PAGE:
In a night that was a tribute to classic Hollywood glamour, the big winners at the Oscars this year were films like The Artist and Hugo, which were an ode to vintage Hollywood cinema. TV TALK takes a close look at the glitzy affair that was magical and resplendent in every way…
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Photo Courtesy: AMPAS
To bring back to the magic of Hollywood and the Oscars, the biggest event on television, the Academy of Motion Picture Arts and Sciences played up the classic and vintage value of the motion pictures, even with Billy Crystal as host, his ninth time on the job. The night wasn’t full of surprises, even though the most deserving nominees did take home Oscar gold, and there weren’t any major snubs.
Moreover, I thought that the host did a fine job, even though he received criticism from many. And in addition to that, most presenters were effective and entertaining, especially Jennifer Lopez and Cameron Diaz, Robert Downey Jr and Gwyneth Paltrow, Chris Rock, Ben Stiller and Emma Stone, and the cast of Bridesmaids.
FAVORITE RED CARPET LOOKS
Penélope Cruz in Armani Privé
|Cameron Diaz in Gucci|
|Sandra Bullock in Marchesa|
|Gwyneth Paltrow in Tom Ford|
|A still from the Cirque Du Soleil performance|
The show seemed shorter than other years, with the introductions to the categories not as elaborate as always, and even the presentation of nominees in the technical categories also toned down. Additionally, the tradition of all the Best Original Song nominated being performed has been phased out since 2010, and this year, with just two songs nominated, there weren’t any song performances. The only major performances were the opening sequence with host Billy Crystal, and the breathtakingly amazing exclusive performance by the Cirque Du Soleil, with their largest ensemble ever, to the music of renowned Hollywood composer Danny Elfman.
Taking the theme forward were videos of several actors like Tom Cruise, Reese Witherspoon, Adam Sandler and others speaking about being a part of Hollywood, the motion pictures, expression and telling stories that go down as pieces of cinematic history. That was an interesting addition to the show, while montages of scenes from successful movies of the past seemed to be an attempt to add elements that would appeal to the audiences of more popular movies. Even the ‘In Memoriam’ section, paying tribute to those personalities who passed away in the last year, was innovatively presented with music and portraits.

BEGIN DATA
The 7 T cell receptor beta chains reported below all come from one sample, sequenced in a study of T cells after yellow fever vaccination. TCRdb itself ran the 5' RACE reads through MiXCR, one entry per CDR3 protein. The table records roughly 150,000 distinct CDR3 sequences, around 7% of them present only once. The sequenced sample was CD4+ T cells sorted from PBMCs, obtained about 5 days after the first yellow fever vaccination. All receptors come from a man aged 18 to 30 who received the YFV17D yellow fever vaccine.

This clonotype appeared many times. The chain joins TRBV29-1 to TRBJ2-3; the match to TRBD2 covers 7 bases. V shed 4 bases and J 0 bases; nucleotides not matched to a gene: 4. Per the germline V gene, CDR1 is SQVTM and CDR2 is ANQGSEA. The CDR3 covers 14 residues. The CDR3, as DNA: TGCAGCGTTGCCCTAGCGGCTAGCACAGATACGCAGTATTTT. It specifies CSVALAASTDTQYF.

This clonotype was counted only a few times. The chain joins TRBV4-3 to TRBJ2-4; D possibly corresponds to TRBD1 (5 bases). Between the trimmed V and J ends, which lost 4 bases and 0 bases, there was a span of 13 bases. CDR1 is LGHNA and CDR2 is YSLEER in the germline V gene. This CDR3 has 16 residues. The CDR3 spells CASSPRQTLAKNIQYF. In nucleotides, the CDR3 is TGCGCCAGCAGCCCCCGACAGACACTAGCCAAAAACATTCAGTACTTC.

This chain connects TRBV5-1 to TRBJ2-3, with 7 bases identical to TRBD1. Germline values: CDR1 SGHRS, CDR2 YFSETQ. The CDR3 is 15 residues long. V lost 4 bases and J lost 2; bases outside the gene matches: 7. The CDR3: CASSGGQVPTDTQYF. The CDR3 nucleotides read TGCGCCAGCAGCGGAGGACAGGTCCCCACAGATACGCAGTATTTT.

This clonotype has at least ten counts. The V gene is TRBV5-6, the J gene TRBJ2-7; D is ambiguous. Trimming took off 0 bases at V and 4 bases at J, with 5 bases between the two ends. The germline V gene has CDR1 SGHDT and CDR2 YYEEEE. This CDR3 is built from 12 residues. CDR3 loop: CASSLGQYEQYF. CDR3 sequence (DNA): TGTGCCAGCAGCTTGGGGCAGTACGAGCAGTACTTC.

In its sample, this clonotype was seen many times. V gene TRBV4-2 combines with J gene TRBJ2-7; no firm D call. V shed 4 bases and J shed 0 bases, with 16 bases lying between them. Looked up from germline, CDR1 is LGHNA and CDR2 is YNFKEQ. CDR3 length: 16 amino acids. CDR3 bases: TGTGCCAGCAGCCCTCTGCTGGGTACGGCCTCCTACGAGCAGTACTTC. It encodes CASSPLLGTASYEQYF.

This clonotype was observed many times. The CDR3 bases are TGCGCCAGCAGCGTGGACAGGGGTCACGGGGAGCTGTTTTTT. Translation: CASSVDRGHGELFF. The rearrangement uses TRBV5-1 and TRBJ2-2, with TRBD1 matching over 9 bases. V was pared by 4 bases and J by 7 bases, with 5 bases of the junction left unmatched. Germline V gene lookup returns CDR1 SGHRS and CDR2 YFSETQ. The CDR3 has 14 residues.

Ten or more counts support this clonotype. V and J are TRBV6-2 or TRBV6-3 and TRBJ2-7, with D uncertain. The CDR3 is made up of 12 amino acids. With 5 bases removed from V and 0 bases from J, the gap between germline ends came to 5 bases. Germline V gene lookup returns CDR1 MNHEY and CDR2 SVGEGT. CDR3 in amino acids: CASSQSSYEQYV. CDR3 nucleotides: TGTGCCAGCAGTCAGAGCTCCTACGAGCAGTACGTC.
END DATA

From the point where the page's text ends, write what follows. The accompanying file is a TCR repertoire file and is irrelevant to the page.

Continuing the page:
Hollywood history was created again in several ways again, with some of the results in particular. Christopher Plummer (Performance by an Actor in a Supporting Role for Beginners), 82, became the oldest individual to have ever won an Oscar. Meryl Streep, the actress with the maximum number of acting nominations (17) ever, won her third [very well deserved] Oscar (Performance by an Actress in a Leading Role for The Iron Lady) almost thirty years after winning her last one. The Artist became the first silent film since 1929 to be nominated for Best Picture, and it won!
|Christopher Plummer, Octavia Spencer, Meryl Streep and Jean Dujardin|
Among other noteworthy wins were Octavia Spencer’s (Performance by an Actress in a Supporting Role for The Help) and Jean Dujardin’s (Performance by an Actor in a Leading Role for The Artist), who both got really emotional on stage. Dujardin’s speech, ending with, “Merci formidable! Merci Beaucoup!”was the stuff that classic Oscar acceptance clips are made of. Plummer’s speech, which began with him saying to the statuette, “You’re only two years older than me; where’ve you been all my life?” made one of the best lines of the evening. And with all these wins being announced by last year’s winners in the categories (Colin Firth, Natalie Portman, Melissa Leo and Christian Bale), they became even more special.
|The Artist wins Best Picture|
With a well-paced-out announcement of categories and winners, the evening drew to a close steadily, with the Lead Actress announcement being pushed to after Lead Actor. And after Meryl Streep’s heartfealt, humble and beautiful acceptance speech, Tom Cruise came on stage to present the big one of the evening—Best Picture. The Artist, which also won Michel Hazanavicius an Oscar for Direction, turned out to be the very deserving winner this year, with the simple story that The Artist was having been told with such brilliance and honesty. The endearing sight of Uggie the dog up on stage, along with the cast and winners, accepting the award added so much charm to a largely perfect show.